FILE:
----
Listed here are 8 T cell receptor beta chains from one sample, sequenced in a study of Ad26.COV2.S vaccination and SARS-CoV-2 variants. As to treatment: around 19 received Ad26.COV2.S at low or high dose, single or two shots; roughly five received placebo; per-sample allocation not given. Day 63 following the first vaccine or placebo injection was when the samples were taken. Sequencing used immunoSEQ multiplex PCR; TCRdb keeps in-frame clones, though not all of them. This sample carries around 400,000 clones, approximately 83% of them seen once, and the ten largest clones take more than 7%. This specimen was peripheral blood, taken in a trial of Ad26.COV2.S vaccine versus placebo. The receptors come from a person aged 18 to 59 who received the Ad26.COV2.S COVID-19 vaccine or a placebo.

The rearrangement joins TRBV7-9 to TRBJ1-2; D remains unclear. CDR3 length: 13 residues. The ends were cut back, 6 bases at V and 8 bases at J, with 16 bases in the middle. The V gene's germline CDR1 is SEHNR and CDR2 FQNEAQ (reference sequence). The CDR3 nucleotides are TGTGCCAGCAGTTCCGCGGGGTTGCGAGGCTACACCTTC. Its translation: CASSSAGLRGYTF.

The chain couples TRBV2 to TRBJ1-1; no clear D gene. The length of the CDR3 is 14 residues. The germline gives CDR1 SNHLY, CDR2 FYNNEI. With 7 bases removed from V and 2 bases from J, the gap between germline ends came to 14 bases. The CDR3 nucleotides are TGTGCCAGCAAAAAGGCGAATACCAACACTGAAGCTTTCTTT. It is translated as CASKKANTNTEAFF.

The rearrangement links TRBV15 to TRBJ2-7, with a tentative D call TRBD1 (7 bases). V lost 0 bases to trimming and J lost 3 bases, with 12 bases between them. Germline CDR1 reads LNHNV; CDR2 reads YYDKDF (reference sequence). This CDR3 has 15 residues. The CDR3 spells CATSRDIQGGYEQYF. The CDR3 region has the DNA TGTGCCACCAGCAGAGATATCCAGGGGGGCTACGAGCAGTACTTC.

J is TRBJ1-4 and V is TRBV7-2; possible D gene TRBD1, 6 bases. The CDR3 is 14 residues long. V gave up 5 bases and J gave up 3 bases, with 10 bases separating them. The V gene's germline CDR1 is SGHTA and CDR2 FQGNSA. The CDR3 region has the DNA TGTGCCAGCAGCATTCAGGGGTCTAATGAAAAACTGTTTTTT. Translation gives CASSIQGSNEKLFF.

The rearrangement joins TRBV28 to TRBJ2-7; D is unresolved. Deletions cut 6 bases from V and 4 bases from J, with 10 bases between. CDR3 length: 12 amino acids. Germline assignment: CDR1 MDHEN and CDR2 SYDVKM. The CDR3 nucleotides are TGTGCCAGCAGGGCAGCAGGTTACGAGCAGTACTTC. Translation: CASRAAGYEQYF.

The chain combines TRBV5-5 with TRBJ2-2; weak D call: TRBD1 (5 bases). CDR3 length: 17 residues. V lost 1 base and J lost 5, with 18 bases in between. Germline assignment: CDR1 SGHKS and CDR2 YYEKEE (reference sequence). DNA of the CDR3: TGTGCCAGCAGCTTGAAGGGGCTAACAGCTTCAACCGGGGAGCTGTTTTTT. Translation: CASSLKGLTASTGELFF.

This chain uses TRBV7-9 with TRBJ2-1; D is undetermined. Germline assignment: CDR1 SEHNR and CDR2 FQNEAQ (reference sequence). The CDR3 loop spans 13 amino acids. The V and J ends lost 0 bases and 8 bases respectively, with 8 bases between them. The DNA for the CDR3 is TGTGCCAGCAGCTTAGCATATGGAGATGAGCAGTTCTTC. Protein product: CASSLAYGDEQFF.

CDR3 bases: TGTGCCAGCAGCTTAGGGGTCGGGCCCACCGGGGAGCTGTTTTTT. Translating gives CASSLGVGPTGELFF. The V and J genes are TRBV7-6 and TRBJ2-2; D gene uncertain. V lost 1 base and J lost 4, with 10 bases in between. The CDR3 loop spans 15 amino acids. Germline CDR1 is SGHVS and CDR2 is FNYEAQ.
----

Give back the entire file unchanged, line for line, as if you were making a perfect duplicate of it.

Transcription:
Listed here are 8 T cell receptor beta chains from one sample, sequenced in a study of Ad26.COV2.S vaccination and SARS-CoV-2 variants. As to treatment: around 19 received Ad26.COV2.S at low or high dose, single or two shots; roughly five received placebo; per-sample allocation not given. Day 63 following the first vaccine or placebo injection was when the samples were taken. Sequencing used immunoSEQ multiplex PCR; TCRdb keeps in-frame clones, though not all of them. This sample carries around 400,000 clones, approximately 83% of them seen once, and the ten largest clones take more than 7%. This specimen was peripheral blood, taken in a trial of Ad26.COV2.S vaccine versus placebo. The receptors come from a person aged 18 to 59 who received the Ad26.COV2.S COVID-19 vaccine or a placebo.

The rearrangement joins TRBV7-9 to TRBJ1-2; D remains unclear. CDR3 length: 13 residues. The ends were cut back, 6 bases at V and 8 bases at J, with 16 bases in the middle. The V gene's germline CDR1 is SEHNR and CDR2 FQNEAQ (reference sequence). The CDR3 nucleotides are TGTGCCAGCAGTTCCGCGGGGTTGCGAGGCTACACCTTC. Its translation: CASSSAGLRGYTF.

The chain couples TRBV2 to TRBJ1-1; no clear D gene. The length of the CDR3 is 14 residues. The germline gives CDR1 SNHLY, CDR2 FYNNEI. With 7 bases removed from V and 2 bases from J, the gap between germline ends came to 14 bases. The CDR3 nucleotides are TGTGCCAGCAAAAAGGCGAATACCAACACTGAAGCTTTCTTT. It is translated as CASKKANTNTEAFF.

The rearrangement links TRBV15 to TRBJ2-7, with a tentative D call TRBD1 (7 bases). V lost 0 bases to trimming and J lost 3 bases, with 12 bases between them. Germline CDR1 reads LNHNV; CDR2 reads YYDKDF (reference sequence). This CDR3 has 15 residues. The CDR3 spells CATSRDIQGGYEQYF. The CDR3 region has the DNA TGTGCCACCAGCAGAGATATCCAGGGGGGCTACGAGCAGTACTTC.

J is TRBJ1-4 and V is TRBV7-2; possible D gene TRBD1, 6 bases. The CDR3 is 14 residues long. V gave up 5 bases and J gave up 3 bases, with 10 bases separating them. The V gene's germline CDR1 is SGHTA and CDR2 FQGNSA. The CDR3 region has the DNA TGTGCCAGCAGCATTCAGGGGTCTAATGAAAAACTGTTTTTT. Translation gives CASSIQGSNEKLFF.

The rearrangement joins TRBV28 to TRBJ2-7; D is unresolved. Deletions cut 6 bases from V and 4 bases from J, with 10 bases between. CDR3 length: 12 amino acids. Germline assignment: CDR1 MDHEN and CDR2 SYDVKM. The CDR3 nucleotides are TGTGCCAGCAGGGCAGCAGGTTACGAGCAGTACTTC. Translation: CASRAAGYEQYF.

The chain combines TRBV5-5 with TRBJ2-2; weak D call: TRBD1 (5 bases). CDR3 length: 17 residues. V lost 1 base and J lost 5, with 18 bases in between. Germline assignment: CDR1 SGHKS and CDR2 YYEKEE (reference sequence). DNA of the CDR3: TGTGCCAGCAGCTTGAAGGGGCTAACAGCTTCAACCGGGGAGCTGTTTTTT. Translation: CASSLKGLTASTGELFF.

This chain uses TRBV7-9 with TRBJ2-1; D is undetermined. Germline assignment: CDR1 SEHNR and CDR2 FQNEAQ (reference sequence). The CDR3 loop spans 13 amino acids. The V and J ends lost 0 bases and 8 bases respectively, with 8 bases between them. The DNA for the CDR3 is TGTGCCAGCAGCTTAGCATATGGAGATGAGCAGTTCTTC. Protein product: CASSLAYGDEQFF.

CDR3 bases: TGTGCCAGCAGCTTAGGGGTCGGGCCCACCGGGGAGCTGTTTTTT. Translating gives CASSLGVGPTGELFF. The V and J genes are TRBV7-6 and TRBJ2-2; D gene uncertain. V lost 1 base and J lost 4, with 10 bases in between. The CDR3 loop spans 15 amino acids. Germline CDR1 is SGHVS and CDR2 is FNYEAQ.